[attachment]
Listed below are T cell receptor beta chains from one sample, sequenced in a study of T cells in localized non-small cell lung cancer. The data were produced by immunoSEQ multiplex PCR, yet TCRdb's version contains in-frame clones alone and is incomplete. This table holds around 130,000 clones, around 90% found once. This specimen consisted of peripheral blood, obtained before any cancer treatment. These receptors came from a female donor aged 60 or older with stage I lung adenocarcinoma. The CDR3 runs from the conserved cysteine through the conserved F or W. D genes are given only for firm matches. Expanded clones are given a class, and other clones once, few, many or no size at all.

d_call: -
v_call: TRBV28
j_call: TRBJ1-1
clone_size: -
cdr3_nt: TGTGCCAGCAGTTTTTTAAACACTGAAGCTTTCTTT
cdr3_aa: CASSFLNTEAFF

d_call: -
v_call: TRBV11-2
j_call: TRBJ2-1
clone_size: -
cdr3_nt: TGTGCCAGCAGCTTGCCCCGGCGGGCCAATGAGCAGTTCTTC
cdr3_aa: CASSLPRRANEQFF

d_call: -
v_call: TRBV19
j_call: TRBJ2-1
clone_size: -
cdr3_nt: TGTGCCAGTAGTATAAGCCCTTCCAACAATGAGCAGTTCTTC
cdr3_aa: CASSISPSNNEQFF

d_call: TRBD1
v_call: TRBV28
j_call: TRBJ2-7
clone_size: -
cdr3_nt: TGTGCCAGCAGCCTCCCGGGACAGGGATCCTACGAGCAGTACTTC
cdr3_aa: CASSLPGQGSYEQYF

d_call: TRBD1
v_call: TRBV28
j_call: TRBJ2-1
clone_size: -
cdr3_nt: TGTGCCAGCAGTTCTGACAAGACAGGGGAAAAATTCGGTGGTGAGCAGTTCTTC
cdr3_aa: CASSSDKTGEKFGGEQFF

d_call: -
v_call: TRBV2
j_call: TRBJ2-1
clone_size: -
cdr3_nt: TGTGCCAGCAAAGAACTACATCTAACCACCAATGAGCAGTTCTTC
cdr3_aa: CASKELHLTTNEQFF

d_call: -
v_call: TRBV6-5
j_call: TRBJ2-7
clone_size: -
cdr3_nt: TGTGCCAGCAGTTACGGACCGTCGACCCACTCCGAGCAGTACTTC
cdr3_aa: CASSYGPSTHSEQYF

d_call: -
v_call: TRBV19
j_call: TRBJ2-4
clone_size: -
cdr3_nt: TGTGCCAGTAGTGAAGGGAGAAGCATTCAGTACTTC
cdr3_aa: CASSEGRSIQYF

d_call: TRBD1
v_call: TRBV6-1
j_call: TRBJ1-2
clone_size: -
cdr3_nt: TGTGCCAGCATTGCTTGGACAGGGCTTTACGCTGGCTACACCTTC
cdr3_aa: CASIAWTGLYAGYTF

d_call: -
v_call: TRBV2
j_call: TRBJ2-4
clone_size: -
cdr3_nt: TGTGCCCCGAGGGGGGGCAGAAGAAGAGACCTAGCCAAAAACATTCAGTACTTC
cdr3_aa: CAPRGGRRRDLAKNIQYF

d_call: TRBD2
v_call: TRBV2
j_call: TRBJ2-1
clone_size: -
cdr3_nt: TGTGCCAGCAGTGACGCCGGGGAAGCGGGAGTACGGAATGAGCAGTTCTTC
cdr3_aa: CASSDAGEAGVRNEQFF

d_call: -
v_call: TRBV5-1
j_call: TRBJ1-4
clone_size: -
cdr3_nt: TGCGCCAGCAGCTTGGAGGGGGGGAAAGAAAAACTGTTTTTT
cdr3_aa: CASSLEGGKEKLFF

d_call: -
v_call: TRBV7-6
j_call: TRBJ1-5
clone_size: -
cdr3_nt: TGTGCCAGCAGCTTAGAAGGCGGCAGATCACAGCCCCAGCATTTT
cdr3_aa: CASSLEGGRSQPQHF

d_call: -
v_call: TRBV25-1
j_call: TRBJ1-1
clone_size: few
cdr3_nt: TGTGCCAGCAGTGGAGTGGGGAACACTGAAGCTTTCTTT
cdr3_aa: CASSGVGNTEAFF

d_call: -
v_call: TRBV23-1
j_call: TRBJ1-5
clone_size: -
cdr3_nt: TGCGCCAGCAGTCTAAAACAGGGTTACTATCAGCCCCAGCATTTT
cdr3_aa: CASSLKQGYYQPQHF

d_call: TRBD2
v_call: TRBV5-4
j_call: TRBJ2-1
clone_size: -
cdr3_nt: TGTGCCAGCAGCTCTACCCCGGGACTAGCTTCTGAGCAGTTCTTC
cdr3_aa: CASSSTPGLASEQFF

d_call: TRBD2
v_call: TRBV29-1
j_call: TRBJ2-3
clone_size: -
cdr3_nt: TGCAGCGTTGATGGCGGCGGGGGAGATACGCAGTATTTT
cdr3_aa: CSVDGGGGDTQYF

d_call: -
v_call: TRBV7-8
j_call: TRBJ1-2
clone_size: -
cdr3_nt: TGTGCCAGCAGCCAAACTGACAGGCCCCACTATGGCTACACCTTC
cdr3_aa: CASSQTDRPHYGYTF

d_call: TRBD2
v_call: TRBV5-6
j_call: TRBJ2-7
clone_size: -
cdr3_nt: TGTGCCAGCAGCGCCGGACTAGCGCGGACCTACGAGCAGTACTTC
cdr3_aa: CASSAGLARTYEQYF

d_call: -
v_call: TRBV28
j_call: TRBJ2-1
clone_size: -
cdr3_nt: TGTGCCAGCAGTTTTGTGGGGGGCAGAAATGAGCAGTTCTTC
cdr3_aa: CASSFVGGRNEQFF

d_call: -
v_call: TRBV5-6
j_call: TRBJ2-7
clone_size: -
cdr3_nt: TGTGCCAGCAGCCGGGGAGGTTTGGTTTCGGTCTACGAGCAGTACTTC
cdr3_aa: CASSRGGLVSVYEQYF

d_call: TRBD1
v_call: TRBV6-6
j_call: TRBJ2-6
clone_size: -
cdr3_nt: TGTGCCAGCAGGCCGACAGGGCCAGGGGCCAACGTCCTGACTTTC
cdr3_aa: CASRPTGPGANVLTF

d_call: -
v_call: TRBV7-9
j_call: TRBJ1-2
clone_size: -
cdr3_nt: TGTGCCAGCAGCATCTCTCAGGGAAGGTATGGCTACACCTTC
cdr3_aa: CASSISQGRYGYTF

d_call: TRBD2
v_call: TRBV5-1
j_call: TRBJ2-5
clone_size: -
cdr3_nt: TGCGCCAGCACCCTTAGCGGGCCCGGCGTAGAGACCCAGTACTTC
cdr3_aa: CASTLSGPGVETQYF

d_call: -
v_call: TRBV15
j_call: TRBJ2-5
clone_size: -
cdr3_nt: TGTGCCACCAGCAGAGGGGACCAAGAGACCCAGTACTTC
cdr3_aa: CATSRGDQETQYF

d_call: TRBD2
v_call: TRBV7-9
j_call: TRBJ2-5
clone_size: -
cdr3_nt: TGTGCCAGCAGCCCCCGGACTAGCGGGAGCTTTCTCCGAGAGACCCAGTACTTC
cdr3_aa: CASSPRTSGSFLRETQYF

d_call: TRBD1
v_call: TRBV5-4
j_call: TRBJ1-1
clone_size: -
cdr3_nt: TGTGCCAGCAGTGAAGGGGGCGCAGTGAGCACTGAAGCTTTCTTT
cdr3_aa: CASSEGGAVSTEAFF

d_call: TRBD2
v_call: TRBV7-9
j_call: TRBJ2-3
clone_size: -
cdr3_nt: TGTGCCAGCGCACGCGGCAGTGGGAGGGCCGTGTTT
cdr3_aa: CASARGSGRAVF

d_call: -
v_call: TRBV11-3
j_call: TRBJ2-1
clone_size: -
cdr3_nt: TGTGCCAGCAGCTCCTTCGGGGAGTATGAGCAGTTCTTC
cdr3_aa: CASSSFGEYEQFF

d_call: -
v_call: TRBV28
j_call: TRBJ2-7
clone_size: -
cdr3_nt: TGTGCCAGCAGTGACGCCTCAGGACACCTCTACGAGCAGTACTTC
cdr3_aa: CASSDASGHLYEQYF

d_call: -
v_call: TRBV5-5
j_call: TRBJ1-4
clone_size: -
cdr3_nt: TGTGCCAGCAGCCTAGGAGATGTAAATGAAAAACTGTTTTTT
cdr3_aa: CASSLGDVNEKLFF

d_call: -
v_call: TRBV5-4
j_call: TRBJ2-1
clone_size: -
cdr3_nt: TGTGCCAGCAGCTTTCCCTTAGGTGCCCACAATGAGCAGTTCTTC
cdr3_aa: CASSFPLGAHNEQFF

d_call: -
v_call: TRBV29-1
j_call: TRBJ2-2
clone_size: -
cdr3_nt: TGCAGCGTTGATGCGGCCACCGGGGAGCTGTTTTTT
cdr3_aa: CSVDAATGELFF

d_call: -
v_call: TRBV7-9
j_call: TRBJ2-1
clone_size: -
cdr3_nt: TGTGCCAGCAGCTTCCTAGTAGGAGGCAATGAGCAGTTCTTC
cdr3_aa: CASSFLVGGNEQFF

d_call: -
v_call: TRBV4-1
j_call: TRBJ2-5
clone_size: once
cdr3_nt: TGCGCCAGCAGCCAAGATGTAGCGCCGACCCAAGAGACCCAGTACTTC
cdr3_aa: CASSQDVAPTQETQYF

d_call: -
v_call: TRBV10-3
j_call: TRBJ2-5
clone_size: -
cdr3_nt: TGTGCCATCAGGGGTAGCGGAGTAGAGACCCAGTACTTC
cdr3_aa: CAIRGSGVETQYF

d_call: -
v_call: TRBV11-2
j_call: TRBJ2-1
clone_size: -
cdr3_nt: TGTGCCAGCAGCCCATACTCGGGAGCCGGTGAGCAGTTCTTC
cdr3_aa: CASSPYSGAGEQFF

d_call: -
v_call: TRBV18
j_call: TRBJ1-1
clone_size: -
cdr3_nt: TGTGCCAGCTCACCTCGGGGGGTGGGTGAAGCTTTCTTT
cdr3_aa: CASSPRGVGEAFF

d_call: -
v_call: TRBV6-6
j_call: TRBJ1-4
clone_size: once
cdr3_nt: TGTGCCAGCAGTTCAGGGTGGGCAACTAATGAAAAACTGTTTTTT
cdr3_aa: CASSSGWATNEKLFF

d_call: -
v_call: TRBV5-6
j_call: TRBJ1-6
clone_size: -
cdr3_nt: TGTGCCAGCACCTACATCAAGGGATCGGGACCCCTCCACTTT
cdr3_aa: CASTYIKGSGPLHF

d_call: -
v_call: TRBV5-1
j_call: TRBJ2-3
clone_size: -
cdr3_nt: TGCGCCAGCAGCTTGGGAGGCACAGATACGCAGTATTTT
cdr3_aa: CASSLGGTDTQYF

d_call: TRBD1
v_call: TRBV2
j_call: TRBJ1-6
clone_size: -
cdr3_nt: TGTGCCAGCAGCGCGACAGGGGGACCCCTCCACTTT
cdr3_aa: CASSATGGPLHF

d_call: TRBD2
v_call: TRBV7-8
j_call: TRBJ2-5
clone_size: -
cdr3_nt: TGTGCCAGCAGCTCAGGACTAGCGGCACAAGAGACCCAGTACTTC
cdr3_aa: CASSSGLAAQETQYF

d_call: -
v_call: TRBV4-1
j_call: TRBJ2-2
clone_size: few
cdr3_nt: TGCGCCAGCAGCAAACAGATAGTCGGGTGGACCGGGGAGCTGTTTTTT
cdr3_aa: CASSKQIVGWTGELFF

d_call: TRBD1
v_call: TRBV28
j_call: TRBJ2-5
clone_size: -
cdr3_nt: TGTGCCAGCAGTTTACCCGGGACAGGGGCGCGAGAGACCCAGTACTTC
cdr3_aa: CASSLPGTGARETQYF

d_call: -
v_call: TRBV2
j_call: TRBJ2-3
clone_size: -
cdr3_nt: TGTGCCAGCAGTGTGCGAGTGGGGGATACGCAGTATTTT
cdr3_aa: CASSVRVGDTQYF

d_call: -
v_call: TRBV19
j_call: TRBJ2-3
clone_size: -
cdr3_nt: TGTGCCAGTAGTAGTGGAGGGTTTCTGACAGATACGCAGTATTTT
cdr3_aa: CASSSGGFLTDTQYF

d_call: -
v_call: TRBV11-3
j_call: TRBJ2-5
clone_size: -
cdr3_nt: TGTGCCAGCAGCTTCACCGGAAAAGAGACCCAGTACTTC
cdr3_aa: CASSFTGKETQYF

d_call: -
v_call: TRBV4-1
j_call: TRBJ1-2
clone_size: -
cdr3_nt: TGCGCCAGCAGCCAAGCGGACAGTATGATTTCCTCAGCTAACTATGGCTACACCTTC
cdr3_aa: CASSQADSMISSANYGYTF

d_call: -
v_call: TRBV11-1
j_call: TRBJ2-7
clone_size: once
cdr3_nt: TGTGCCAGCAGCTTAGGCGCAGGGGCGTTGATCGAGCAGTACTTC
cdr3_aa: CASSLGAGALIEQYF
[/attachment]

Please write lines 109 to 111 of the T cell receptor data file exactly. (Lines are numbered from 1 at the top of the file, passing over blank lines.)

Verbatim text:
cdr3_aa: CASSQTDRPHYGYTF

d_call: TRBD2
v_call: TRBV5-6